Mind Matters


Whether you are a pro or competitive golfer, a keen student or a parent to a child with ADHD or other behavioural conditions, you may have heard of the inexorable link between lifestyle, stress levels and behaviour, and one’s health and performance.

The physiological processes that govern the body and the nervous system are in a constant state of flux, responding to how we think, feel and behave, as well as to the circumstances taking place in the outer world. Indicators such as our breathing rate, heart rate, blood pressure and temperature, change in line with the feedback they receive, in an attempt to find balance.

When we are stressed and anxious, we think or we behave in ways that disrupt this delicate balance, compromising our health, wellbeing and performance. Biofeedback and neurofeedback, technologies backed by over 40 years of clinical research, provide a nexus between psychology and physiology; they are a means of witnessing what is going on in our body in a physiological sense, in real time and on a computer screen.

Biofeedback and neurofeedback don’t just allow us to view our breathing rate, heart rate variability, perspiration rate or temperature, however; they go further, allowing us to alter the physiological processes that lead to anxiety, heart disease, Type II diabetes – and a host of other stress-related diseases – as well as those that affect our performance, cause us to lose concentration during an important golf game or lead to behavioural problems in children.

Biofeedback and neurofeedback are exclusively offered on the Coast by local company, Mind Matters, which is run by Afshan Morgan, MSc, BSc, MBPsS. A highly experienced Psychologist, Afshan worked for many years in forensics, dealing with people suffering from stress, relationship difficulties, depression, anxiety, eating disorders, alcohol and substance abuse issues, problems managing children and adolescents and emotional instability. Through biofeedback and neurofeedback, Afshan found a way to directly see how the body’s physiological reactions affect how people view and relate to the world.

Biofeedback and neurofeedback are used to treat a number of different conditions. These include insomnia, anxiety, ADHD, low heart rate variability, addiction, etc. The Italian National Soccer team has also relied on this technique, which can be geared towards improving an athlete’s performance in any sport. Ultimately, biofeedback and neurofeedback are for everyone who wishes to strengthen the body-mind connection and improve their health and wellbeing.

A typical biofeedback/neurofeedback session is not only painless, it is very interesting and, I would say, fun. Afshan gave me a session recently, hooking up electrodes to my trapezius muscles (to check for tension) as well as sensors to my hands (to assess my heart rate and perspiration rate) and my diaphragm (to measure my breathing rate).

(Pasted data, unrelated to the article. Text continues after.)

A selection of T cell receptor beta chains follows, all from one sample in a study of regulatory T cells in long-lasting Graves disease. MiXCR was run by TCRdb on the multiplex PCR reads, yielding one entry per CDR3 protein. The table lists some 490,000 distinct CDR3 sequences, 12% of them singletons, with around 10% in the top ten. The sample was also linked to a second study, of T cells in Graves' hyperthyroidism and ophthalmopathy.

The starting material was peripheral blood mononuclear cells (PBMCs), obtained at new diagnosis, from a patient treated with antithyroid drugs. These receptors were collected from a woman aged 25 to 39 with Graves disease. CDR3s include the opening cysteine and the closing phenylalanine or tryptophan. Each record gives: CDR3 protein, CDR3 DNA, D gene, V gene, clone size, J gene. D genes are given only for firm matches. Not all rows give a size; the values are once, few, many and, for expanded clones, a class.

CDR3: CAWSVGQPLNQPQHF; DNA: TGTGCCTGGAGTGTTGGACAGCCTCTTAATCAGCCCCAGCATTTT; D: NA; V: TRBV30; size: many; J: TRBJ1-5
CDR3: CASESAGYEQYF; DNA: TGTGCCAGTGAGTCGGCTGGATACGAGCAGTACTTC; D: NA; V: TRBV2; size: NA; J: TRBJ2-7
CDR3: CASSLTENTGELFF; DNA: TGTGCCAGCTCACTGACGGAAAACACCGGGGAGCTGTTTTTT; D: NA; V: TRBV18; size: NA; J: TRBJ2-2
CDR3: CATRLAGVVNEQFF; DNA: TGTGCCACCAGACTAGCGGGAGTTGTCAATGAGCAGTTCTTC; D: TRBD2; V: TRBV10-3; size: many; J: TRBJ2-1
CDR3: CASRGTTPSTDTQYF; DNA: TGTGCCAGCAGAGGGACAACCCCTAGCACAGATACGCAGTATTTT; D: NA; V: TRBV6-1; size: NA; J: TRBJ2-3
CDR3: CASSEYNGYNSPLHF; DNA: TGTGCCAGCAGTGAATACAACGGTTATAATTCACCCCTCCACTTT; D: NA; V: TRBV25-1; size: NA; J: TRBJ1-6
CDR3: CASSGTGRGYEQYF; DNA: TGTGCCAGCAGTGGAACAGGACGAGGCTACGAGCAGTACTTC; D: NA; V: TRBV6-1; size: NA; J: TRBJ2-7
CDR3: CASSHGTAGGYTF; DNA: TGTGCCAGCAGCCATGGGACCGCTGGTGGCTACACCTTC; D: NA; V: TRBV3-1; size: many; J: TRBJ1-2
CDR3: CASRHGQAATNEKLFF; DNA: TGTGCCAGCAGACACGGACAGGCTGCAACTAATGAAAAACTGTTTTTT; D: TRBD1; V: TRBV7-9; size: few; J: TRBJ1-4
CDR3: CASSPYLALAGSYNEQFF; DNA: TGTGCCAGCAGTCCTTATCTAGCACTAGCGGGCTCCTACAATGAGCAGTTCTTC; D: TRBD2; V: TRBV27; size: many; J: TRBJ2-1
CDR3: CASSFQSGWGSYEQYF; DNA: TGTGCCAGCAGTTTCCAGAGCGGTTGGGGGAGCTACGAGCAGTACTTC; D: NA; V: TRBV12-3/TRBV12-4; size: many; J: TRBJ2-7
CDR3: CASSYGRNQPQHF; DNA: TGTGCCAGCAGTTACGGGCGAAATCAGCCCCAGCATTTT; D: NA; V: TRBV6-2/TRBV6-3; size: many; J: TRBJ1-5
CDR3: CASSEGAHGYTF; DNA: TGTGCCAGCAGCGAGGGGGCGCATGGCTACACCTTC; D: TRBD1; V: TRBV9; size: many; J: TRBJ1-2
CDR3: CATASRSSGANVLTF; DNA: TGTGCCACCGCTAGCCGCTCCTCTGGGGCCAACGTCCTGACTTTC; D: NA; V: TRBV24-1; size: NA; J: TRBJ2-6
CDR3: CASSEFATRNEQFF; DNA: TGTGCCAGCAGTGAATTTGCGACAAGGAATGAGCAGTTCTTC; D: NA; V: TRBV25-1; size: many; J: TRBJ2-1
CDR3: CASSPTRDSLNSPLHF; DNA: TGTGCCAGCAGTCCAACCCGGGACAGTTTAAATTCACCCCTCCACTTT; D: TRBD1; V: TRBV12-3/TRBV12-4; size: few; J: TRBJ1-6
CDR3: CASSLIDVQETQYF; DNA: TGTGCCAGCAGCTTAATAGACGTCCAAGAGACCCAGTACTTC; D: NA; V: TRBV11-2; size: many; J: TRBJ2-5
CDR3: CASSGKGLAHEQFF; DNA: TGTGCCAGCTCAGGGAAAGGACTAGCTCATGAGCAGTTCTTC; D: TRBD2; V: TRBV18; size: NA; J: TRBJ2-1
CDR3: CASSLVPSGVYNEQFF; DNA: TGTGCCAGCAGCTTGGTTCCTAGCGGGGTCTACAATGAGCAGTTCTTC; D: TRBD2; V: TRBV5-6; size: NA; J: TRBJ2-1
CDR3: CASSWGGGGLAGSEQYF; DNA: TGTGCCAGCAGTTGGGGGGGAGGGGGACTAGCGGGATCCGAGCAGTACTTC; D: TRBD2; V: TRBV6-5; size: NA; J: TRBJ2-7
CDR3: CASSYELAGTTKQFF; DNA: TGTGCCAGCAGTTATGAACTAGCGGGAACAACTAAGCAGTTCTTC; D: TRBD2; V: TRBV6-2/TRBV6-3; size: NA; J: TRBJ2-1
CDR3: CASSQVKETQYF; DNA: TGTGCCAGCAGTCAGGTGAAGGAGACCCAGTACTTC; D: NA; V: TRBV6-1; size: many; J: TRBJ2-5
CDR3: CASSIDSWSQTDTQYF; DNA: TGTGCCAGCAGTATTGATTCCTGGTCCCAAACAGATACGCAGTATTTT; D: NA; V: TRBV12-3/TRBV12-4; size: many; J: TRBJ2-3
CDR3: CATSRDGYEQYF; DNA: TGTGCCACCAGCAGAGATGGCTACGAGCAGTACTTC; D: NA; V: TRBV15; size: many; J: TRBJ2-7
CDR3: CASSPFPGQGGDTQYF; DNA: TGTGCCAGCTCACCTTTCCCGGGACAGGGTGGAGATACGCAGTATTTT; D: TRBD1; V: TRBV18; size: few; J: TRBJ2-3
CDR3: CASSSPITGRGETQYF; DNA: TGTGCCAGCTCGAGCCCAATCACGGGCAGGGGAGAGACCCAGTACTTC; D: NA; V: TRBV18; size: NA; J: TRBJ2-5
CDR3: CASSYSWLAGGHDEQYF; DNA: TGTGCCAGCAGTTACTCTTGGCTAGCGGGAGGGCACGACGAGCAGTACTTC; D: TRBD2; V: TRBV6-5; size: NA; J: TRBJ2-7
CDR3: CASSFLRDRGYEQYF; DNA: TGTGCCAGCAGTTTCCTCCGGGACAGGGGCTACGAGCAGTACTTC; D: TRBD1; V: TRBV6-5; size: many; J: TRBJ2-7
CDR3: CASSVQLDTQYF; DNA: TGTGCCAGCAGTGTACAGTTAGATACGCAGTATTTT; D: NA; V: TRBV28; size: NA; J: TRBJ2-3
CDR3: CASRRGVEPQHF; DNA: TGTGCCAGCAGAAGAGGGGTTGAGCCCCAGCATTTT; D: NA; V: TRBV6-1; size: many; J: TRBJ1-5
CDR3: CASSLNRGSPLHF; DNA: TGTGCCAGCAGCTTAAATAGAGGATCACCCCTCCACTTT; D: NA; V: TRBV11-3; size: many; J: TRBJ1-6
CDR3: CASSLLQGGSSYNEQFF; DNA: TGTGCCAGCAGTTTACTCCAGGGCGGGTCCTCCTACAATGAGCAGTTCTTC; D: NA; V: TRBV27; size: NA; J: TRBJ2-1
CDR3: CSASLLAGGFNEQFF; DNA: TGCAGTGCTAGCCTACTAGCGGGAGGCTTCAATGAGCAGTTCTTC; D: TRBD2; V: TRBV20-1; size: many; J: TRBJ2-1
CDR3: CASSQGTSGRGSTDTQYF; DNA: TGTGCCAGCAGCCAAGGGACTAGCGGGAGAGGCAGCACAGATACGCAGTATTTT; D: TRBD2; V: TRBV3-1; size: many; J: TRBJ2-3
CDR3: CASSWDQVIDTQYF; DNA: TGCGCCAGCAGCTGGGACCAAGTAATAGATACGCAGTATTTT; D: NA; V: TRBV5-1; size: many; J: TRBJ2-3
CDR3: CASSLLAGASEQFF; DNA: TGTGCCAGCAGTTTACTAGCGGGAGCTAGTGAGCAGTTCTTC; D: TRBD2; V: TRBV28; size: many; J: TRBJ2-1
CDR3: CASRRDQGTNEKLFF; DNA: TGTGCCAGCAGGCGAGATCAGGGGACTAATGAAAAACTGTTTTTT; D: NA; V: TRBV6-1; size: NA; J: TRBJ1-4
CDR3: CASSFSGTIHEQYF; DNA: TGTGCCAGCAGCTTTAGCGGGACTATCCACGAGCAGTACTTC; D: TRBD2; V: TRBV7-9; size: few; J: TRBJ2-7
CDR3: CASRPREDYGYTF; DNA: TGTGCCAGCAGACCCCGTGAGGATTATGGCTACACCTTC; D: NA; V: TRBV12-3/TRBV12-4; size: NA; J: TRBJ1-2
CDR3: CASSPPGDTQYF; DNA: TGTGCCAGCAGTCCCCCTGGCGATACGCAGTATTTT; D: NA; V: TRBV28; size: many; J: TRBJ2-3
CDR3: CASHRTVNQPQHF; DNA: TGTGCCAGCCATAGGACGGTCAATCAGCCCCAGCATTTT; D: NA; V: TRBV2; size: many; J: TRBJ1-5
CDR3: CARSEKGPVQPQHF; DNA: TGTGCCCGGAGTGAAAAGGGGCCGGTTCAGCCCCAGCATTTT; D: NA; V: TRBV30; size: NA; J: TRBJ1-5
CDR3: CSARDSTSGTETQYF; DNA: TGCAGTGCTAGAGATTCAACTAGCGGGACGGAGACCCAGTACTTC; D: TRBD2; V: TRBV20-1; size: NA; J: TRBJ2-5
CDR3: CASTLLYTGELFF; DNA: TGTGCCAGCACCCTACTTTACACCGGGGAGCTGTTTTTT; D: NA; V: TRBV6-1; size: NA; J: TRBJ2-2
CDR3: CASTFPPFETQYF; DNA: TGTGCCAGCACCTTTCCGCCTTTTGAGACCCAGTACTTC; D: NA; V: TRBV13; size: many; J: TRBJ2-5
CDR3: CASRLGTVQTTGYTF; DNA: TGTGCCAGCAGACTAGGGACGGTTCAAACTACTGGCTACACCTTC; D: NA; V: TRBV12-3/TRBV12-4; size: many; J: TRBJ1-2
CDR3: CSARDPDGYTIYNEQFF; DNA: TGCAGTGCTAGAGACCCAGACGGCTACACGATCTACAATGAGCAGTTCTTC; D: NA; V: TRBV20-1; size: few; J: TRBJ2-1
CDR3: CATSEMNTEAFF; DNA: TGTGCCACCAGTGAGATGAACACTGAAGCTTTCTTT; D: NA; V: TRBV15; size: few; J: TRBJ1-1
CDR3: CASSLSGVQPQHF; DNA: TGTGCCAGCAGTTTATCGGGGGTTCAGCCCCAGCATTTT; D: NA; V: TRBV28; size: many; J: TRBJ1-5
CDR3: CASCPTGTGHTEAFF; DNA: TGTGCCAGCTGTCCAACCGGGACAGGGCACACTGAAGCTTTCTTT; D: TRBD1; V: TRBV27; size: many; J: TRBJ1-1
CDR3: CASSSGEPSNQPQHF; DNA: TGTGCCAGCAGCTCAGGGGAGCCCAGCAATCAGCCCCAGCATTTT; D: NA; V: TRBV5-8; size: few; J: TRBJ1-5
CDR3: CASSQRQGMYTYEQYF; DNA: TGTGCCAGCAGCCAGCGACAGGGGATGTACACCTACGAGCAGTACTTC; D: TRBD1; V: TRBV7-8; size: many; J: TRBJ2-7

In a normal session, the client would also have electrodes placed on the head to enable the therapist to obtain an EEG (electroencephalogram). This is a painless, safe test in which no electricity whatsoever is administered to the brain; the electrodes merely read the activity of the different brain waves and thereby glean vital information such as how a person responds to stress, if they are breathing correctly, etc.

The therapist then uses this information to help the patient correct biological or brain dysregulation. In my case, Afshan found that while the normal recommended breathing rate is six breaths per minute, my rate was a whopping 19.5, something she assured me “is fairly typical owing to the amount of stress faced by many people on a daily basis.” Through the EEG, Afshan also sees which brain waves need regulation.

She tells me, “Each brainwave is associated with a unique mental state.” There are five different waves: delta (the slowest brain wave, it brings about healing and growth and is present during deep sleep), alpha (associated with a meditative state and general good health), beta (which is involved in alertness and problem solving), theta (the ‘twilight state’ which comes about just before we fall asleep) and SMR (which calms the body).

Once Afshan has identified any problems (for instance, a person with too much theta activity might have difficulty paying attention, and someone with low beta activity might also have difficulty concentrating), she then uses cutting edge technology, obtained from the US, to correct this dysregulation.

For instance, she might use onscreen games or music to invoke greater activity of a particular brainwave, and to train the mind to invoke these waves in one’s everyday life. Afshan also uses neurofeedback to teach meditation, “allowing people to achieve in two months, what would otherwise take years of practice.” It should be noted that it was a particular pleasure to work alongside Afshan, an incredibly warm but also highly focused professional.

The value of neurofeedback and biofeedback can be summed up by Harvard Professor, Frank H. Duffy, who said that these techniques “should play a major therapeutic role in many difficult areas. In my opinion, if any medication had demonstrated such a wide spectrum of efficacy, it would be universally accepted and widely used.”

Words Marisa Cutillas

Tel: 678 152 143


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